And once again, plug welds are how I attach things.



Doors attached (via plug welding) and handles made from 5/8" O.D. DOM tube that I bent back-to-back 90s in.



We're getting there!



It's starting to look like something now!



A piece of angle is plug welded to the back, then larger angle serves as the side frame to keep hot dogs from rolling into the abyss. Heheheh...





Back to the scrap pile for some more miscellaneous angle. This was part of a shelf.



These are grills from a BBQ that I just gutted this morning. I rebuilt that gas grill enough times to buy a whole new one with the time and money spent. I'm tired of dealing with outright junk that costs a lot of money. That's what lit a fire under my butt to make this. I didn't purposely make the frame for these grills, but they fit pretty well.



I pull the grills forward and then tack a piece of 1 1/2" x 3/16" flat bar to the rear of the inner frame to make the people at the save the hotdogs foundation happy.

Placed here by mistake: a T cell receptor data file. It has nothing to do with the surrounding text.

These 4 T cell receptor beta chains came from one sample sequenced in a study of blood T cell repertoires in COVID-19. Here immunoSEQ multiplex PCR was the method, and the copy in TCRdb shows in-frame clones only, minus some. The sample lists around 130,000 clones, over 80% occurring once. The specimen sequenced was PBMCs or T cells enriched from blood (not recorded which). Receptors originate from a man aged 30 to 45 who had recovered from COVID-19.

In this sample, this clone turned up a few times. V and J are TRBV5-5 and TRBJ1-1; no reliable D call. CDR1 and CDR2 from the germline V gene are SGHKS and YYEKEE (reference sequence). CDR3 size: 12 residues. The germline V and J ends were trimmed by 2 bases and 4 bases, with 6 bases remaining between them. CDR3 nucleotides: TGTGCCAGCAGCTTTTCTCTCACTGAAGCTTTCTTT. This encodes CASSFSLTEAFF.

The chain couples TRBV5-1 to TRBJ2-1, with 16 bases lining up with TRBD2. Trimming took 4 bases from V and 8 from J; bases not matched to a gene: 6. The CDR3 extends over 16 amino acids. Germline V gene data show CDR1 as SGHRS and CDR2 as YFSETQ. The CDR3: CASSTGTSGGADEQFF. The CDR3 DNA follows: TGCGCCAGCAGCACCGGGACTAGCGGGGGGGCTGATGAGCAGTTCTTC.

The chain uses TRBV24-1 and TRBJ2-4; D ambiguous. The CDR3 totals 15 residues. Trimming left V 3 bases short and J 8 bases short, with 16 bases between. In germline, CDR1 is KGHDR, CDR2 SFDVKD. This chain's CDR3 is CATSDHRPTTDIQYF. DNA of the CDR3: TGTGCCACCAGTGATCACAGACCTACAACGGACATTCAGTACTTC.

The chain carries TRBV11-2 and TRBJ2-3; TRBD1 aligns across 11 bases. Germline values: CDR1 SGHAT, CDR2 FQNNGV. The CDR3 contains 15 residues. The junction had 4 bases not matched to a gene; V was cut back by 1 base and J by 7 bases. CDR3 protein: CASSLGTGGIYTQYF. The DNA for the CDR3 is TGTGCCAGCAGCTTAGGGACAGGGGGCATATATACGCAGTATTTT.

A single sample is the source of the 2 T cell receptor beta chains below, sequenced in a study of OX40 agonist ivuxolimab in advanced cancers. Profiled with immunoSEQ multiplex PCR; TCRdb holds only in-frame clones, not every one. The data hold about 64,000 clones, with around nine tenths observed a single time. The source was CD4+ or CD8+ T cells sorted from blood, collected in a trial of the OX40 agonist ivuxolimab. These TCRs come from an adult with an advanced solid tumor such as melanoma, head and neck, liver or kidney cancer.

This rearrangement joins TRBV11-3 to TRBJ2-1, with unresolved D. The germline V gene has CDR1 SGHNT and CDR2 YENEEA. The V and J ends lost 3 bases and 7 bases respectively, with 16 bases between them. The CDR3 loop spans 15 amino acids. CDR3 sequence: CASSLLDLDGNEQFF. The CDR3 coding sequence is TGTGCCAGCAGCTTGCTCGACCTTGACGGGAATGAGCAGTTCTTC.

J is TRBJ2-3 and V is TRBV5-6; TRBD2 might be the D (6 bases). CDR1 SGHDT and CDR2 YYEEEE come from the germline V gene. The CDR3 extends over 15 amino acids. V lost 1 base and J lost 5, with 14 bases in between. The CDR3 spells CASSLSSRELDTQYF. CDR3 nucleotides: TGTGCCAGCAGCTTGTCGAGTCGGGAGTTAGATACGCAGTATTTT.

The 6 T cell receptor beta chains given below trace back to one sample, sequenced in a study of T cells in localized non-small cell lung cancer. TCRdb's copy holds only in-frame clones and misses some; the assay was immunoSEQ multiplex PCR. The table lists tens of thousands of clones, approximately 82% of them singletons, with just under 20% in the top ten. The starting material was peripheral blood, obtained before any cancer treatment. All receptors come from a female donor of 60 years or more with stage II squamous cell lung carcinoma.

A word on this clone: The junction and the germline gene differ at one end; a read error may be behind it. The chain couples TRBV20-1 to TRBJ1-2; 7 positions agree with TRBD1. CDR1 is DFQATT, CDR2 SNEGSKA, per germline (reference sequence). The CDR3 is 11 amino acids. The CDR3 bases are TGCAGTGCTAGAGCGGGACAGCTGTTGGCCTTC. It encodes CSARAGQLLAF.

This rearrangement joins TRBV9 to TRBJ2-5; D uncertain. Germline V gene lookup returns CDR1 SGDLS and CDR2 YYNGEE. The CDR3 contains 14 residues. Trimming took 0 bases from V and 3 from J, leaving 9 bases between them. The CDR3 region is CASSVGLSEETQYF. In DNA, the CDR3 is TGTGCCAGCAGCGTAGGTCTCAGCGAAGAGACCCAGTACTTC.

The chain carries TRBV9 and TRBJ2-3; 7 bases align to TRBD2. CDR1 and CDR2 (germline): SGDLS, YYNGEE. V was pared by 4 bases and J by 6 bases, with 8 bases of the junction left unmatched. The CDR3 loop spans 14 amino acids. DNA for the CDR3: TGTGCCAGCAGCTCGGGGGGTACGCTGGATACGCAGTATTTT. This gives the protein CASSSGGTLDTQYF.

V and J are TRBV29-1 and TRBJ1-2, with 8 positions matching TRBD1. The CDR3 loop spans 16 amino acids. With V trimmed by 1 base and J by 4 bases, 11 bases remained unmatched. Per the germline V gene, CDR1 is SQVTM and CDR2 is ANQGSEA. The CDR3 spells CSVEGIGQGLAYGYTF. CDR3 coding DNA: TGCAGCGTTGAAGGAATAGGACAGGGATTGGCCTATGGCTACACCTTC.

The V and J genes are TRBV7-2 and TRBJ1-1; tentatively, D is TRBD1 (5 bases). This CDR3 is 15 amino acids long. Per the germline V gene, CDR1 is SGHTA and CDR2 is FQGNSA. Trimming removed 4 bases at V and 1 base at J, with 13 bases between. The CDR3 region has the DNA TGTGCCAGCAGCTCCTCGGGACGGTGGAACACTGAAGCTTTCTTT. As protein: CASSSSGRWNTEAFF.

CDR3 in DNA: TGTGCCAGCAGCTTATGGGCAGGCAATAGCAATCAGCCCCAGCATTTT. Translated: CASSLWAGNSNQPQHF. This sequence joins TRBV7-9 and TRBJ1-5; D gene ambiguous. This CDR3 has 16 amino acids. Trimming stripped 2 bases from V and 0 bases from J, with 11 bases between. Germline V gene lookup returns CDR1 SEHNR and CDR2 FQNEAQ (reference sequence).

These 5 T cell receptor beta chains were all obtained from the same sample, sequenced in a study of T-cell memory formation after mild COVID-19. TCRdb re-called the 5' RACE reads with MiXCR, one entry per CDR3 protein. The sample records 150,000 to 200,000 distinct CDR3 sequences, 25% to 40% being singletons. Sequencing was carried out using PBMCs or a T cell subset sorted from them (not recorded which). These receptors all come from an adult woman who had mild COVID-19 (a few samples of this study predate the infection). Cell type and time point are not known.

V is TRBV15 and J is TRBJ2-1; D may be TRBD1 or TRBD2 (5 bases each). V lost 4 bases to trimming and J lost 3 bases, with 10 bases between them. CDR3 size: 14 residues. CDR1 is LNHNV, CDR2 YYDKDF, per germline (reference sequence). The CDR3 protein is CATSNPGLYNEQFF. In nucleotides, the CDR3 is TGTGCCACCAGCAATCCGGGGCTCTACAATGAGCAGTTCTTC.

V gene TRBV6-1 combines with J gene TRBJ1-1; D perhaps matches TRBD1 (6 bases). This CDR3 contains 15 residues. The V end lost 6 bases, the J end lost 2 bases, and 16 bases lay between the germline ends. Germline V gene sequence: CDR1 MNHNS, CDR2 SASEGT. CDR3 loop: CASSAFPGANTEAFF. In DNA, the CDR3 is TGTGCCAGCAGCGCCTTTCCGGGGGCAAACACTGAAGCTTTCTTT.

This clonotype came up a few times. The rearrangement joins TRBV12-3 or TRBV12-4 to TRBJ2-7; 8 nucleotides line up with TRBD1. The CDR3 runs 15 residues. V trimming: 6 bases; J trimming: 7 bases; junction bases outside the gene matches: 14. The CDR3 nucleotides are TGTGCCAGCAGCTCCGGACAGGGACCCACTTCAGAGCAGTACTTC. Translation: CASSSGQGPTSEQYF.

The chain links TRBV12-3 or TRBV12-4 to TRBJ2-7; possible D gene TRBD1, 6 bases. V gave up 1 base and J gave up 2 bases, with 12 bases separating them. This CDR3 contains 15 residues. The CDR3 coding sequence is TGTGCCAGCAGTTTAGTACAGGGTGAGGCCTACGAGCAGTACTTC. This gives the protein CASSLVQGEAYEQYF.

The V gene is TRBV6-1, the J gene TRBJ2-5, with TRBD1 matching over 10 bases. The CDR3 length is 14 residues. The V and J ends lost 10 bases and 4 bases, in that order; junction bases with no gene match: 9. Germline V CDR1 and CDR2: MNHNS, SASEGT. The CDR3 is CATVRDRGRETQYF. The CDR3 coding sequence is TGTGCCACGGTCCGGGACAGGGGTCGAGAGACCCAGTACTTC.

I use heavy tacks thinking this may be temporary (permanent - lol) and I may want to remove it if I end up buying / making new grills. One thing I do like about this is that there is now a 4" slot where I can drop in some mesquite or hickory while cooking without lifting the grill. I was going to make a little external door just for this, but the slot eliminates the need for it. Works for me!



Next up - I load the puppy up with some locust for heat treating cycle #1. I'll probably burn it once or twice more. Now I need to make a nice cart to attach it to. I still need to add some dampers, and maybe a grease trap. I'm not sure that I need that or not for charcoal.

I may also make a firebox on the cart so I can use it as a smoker. I need to do some research on that. I'm sure a viewer will come along and give me some excellent tips. Until next time...


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Old 06-02-2013, 06:39 AM   #2195
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Shit dude!

Now I'm scouring Kijiji to find an old water heater...

I see a new smoker in my future - and a welder!
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Old 06-02-2013, 07:36 AM   #2196
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Originally Posted by C-Stain View Post
Shit dude!

Now I'm scouring Kijiji to find an old water heater...